Apple has failed in its attempt to restrict Amazon from using the term “Appstore” to name its Android application marketplace, after a federal judge ruled that Apple had not provided enough evidence suggest the retailer’s use of the term confused consumers.
Judge Phyllis Hamilton, filing an 18-page opinion, denied Apple’s request for a preliminary injunction preventing Amazon from using the term, a term that Apple believes it has the rights to with its pending trademark application. Whilst the judge believed Apple hadn’t provided sufficient evidence to suggest the term caused confusion, she did state that Amazon’s argument that the term was generic was not valid.
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The court finds that Apple has not established a likelihood of success on its dilution claim. First, Apple has not established that its “App Store” mark is famous, in the sense of being “prominent” and “renowned.” The evidence does show that Apple has spent a great deal of money on advertising and publicity, and has sold/provided/furnished a large number of apps from its AppStore, and the evidence also reflects actual recognition of the “App Store” mark. However, there is also evidence that the term “app store” is used by other companies as a descriptive term for a place to obtain software applications for mobile devices.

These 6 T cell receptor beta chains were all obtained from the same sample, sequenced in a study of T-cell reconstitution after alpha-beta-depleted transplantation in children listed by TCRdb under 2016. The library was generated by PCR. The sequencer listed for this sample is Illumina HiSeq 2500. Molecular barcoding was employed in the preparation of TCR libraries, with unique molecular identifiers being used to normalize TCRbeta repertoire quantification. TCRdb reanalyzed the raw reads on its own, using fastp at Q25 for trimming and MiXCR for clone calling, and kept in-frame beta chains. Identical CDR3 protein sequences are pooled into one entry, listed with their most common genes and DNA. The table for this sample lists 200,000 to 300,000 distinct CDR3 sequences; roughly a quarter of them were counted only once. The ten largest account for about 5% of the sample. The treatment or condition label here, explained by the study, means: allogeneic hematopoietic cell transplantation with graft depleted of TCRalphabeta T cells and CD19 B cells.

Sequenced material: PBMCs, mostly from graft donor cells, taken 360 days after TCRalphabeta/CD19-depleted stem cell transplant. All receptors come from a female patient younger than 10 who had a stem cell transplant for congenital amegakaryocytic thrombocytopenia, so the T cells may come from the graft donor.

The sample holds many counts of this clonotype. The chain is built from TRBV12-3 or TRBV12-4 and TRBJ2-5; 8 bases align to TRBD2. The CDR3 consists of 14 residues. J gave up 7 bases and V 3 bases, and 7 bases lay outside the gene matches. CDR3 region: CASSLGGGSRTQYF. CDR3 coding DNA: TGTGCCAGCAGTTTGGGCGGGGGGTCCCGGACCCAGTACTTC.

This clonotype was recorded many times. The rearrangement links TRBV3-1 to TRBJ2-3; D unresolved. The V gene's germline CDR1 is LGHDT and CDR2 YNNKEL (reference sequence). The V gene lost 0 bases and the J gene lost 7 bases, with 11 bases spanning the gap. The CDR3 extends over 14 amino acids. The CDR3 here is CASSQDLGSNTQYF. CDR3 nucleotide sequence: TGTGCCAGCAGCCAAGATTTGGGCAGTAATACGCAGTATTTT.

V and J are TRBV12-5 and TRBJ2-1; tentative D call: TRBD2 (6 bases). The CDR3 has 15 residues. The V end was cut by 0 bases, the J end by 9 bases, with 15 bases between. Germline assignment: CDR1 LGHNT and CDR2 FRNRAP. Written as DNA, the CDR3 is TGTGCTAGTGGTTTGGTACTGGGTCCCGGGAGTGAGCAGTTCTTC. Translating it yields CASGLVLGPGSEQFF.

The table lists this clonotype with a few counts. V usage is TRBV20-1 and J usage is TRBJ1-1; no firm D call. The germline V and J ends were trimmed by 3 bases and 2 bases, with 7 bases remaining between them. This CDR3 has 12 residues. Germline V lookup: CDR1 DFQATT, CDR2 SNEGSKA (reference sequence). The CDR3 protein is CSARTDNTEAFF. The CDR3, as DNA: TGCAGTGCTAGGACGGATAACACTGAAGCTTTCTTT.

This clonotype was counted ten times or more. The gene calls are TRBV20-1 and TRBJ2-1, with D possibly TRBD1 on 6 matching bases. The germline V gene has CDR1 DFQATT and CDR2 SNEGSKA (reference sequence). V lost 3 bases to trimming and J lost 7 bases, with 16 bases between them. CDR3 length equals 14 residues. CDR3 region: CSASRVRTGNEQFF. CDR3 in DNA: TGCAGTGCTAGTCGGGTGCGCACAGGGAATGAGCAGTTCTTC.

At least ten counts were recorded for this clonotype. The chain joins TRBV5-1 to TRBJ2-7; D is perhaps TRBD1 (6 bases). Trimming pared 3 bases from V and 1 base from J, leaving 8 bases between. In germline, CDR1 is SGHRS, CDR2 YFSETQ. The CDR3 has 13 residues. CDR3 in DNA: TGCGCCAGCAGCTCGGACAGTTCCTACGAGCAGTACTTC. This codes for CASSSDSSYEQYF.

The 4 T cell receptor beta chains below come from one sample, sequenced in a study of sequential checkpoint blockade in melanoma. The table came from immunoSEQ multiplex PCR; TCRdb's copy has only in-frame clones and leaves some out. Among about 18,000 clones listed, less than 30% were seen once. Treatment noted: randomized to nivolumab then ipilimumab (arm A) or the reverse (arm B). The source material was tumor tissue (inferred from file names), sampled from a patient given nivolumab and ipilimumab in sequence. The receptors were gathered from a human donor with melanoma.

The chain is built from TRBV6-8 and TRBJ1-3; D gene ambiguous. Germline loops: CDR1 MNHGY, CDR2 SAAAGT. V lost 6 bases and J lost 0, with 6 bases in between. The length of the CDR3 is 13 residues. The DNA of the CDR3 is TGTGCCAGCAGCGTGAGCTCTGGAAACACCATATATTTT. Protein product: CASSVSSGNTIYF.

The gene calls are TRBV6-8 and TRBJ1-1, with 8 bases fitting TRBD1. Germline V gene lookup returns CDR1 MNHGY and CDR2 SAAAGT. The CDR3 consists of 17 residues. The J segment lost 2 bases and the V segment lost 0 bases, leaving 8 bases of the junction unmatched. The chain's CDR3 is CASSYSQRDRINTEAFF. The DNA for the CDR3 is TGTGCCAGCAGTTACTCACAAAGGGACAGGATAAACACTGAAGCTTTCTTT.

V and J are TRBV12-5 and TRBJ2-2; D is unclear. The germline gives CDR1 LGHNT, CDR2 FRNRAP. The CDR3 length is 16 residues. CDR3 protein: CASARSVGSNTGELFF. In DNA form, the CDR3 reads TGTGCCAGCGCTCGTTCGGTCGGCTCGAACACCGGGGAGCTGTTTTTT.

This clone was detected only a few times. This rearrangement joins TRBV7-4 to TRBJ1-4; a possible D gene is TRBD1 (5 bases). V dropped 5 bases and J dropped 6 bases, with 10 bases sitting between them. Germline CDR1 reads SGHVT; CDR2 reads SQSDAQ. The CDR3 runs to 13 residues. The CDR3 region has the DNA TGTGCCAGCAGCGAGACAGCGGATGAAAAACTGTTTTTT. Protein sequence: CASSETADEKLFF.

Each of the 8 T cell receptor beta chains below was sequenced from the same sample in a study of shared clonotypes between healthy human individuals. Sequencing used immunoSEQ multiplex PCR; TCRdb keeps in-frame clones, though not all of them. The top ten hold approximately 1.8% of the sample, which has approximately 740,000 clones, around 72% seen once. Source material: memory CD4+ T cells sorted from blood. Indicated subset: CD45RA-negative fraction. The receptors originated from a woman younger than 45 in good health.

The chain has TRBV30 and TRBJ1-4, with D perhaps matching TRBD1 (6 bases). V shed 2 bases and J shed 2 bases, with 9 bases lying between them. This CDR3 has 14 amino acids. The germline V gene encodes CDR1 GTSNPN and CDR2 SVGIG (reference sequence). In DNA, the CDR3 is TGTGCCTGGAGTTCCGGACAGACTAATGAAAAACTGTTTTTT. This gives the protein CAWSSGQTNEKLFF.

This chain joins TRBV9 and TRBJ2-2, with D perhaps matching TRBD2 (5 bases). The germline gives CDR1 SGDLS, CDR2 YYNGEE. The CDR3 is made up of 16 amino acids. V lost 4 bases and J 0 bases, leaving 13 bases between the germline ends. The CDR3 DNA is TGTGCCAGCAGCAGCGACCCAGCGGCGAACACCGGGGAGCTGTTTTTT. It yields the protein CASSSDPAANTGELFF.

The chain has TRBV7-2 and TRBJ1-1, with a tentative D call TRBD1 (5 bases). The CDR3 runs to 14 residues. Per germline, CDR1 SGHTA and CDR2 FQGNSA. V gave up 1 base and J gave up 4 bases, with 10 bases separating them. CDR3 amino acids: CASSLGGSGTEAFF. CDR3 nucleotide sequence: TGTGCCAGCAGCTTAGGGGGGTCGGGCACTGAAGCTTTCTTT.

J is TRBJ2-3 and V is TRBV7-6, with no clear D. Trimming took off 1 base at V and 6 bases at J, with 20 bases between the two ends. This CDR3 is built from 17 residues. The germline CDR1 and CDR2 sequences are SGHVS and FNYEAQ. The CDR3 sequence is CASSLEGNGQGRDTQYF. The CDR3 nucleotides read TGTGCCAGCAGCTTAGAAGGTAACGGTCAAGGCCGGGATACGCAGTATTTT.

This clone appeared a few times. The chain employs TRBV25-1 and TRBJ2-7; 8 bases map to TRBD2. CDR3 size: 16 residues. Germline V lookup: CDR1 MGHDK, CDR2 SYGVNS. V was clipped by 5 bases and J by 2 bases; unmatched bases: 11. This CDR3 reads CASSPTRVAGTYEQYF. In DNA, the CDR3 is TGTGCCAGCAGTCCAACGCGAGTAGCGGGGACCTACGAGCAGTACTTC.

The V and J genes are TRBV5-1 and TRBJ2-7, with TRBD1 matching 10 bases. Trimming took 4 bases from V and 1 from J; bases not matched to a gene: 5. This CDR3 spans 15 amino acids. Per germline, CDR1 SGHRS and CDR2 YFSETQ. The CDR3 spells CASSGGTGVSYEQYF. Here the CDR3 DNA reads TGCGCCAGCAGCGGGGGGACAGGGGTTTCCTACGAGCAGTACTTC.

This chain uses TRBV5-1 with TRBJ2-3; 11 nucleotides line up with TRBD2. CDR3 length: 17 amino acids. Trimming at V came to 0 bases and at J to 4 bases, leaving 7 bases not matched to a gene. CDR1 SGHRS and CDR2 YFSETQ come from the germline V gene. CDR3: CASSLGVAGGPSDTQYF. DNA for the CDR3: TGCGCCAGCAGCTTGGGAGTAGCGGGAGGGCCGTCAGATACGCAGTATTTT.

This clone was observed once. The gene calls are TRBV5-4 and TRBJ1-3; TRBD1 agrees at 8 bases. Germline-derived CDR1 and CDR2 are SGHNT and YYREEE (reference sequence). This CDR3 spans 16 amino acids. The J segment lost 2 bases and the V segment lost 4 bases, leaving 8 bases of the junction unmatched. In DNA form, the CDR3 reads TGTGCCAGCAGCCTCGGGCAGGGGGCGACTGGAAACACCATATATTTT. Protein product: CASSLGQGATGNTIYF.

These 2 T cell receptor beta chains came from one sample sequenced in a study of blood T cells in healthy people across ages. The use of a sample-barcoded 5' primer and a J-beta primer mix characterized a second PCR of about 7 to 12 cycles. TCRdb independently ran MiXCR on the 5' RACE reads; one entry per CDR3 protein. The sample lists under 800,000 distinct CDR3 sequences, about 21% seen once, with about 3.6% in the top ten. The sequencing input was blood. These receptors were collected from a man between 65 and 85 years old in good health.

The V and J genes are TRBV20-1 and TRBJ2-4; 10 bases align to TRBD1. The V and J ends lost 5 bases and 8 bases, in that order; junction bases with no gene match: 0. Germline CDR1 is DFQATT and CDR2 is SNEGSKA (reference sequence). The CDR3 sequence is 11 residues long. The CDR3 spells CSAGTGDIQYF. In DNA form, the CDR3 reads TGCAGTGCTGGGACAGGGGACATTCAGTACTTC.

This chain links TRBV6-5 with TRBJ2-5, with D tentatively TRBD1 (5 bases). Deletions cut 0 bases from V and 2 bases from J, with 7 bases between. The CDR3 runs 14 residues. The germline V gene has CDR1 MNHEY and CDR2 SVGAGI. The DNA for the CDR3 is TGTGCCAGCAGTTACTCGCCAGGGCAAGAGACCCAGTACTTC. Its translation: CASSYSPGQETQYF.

Apple is currently embroiled in a fight with Microsoft over the use of the AppStore trademark, as well as issuing lawsuits against Amazon after the online retailer launched a competing marketplace for Android smartphones in the US.
Apple stated at the time:
“…we’ve asked Amazon not to copy the app store name because it will confuse and mislead customers.”
Amazon’s response was to issue several countersuits saying the Appstore term was too generic, as Microsoft continued in its attempt to invalidate Apple’s European trademarks.